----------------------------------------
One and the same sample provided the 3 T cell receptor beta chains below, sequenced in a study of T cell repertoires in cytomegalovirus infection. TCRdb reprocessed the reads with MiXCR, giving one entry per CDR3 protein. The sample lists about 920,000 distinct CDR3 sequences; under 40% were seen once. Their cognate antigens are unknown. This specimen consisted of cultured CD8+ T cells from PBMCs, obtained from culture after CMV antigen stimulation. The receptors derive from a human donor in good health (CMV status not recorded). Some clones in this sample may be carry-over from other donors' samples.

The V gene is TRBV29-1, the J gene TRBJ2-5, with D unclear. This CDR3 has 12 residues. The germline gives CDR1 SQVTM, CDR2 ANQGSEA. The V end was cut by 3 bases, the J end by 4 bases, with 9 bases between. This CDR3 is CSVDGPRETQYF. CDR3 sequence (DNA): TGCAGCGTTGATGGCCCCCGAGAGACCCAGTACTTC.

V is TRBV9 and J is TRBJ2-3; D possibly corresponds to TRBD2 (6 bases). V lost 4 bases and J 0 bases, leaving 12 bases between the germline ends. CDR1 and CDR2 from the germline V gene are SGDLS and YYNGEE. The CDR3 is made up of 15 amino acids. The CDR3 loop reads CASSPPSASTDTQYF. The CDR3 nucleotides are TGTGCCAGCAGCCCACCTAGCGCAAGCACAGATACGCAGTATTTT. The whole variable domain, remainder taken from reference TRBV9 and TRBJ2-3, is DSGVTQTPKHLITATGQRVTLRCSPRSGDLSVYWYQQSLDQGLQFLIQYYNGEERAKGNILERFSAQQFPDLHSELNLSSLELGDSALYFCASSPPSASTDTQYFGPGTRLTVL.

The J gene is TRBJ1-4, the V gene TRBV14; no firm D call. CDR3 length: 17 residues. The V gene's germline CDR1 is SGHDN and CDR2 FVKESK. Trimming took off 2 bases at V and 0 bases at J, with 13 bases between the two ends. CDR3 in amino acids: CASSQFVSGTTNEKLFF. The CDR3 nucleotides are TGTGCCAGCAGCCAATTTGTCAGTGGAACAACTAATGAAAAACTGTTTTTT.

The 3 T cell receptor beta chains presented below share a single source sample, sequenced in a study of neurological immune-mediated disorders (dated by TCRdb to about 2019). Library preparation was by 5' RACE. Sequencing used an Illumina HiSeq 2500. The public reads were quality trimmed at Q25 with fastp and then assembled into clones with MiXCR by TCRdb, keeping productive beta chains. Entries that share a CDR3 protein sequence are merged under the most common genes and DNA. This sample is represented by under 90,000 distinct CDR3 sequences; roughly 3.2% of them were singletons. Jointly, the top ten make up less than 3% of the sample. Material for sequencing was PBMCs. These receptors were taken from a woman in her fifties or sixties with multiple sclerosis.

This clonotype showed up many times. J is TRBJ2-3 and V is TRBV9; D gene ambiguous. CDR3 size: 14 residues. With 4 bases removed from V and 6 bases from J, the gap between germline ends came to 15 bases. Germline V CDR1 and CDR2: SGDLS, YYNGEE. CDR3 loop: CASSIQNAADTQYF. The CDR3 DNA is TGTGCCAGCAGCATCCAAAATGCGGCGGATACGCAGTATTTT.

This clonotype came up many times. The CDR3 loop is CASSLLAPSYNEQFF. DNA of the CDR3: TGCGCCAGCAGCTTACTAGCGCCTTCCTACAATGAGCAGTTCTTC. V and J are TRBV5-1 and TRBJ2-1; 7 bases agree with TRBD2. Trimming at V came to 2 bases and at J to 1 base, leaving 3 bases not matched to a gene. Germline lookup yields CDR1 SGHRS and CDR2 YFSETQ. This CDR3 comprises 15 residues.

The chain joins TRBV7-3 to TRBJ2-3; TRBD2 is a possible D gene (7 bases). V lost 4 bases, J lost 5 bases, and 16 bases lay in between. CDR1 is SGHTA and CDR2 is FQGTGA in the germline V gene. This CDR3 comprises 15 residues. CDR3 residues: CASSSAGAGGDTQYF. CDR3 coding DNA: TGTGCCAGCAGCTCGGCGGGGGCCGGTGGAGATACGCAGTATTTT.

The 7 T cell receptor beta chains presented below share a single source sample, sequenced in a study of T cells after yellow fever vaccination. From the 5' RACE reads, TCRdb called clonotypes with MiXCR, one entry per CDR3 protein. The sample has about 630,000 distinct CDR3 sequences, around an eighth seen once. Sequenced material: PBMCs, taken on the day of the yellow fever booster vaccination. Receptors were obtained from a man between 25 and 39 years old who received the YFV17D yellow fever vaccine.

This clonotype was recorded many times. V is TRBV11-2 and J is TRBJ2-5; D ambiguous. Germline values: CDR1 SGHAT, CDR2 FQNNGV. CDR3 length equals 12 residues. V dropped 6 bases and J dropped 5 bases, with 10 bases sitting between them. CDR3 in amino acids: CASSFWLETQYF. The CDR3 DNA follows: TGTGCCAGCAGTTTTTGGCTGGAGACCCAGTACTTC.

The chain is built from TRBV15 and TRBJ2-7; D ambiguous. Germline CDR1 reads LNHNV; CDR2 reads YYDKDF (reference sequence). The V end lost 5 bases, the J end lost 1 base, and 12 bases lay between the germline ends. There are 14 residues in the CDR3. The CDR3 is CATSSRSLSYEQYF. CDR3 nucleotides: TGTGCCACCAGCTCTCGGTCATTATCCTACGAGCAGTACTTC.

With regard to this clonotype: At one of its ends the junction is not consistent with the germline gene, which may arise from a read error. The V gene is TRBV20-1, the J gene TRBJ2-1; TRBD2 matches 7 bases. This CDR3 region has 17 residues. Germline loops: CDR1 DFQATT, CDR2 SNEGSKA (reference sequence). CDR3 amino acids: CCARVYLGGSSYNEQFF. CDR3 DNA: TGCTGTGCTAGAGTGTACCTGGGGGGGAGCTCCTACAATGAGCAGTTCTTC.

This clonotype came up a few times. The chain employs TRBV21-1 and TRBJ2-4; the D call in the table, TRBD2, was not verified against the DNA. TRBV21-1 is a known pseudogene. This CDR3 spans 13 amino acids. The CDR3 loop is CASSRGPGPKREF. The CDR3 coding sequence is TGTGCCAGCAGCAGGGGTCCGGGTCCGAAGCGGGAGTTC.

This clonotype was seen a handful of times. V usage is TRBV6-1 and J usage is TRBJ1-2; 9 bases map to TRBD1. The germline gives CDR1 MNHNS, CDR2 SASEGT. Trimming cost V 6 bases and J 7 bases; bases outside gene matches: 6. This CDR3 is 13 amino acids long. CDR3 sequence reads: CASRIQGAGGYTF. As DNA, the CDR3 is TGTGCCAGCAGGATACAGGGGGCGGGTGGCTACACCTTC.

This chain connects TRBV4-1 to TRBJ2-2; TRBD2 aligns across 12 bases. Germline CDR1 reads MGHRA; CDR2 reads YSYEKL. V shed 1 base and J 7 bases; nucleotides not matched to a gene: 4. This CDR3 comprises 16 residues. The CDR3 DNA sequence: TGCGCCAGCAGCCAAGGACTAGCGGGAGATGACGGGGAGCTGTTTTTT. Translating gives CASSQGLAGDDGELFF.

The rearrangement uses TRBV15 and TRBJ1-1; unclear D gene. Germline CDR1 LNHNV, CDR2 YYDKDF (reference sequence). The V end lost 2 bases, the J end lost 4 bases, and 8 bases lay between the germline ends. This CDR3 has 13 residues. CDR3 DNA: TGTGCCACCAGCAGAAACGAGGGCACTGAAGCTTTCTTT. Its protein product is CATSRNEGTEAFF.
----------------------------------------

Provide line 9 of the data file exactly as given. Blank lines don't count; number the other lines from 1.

The 7 T cell receptor beta chains presented below share a single source sample, sequenced in a study of T cells after yellow fever vaccination. From the 5' RACE reads, TCRdb called clonotypes with MiXCR, one entry per CDR3 protein. The sample has about 630,000 distinct CDR3 sequences, around an eighth seen once. Sequenced material: PBMCs, taken on the day of the yellow fever booster vaccination. Receptors were obtained from a man between 25 and 39 years old who received the YFV17D yellow fever vaccine.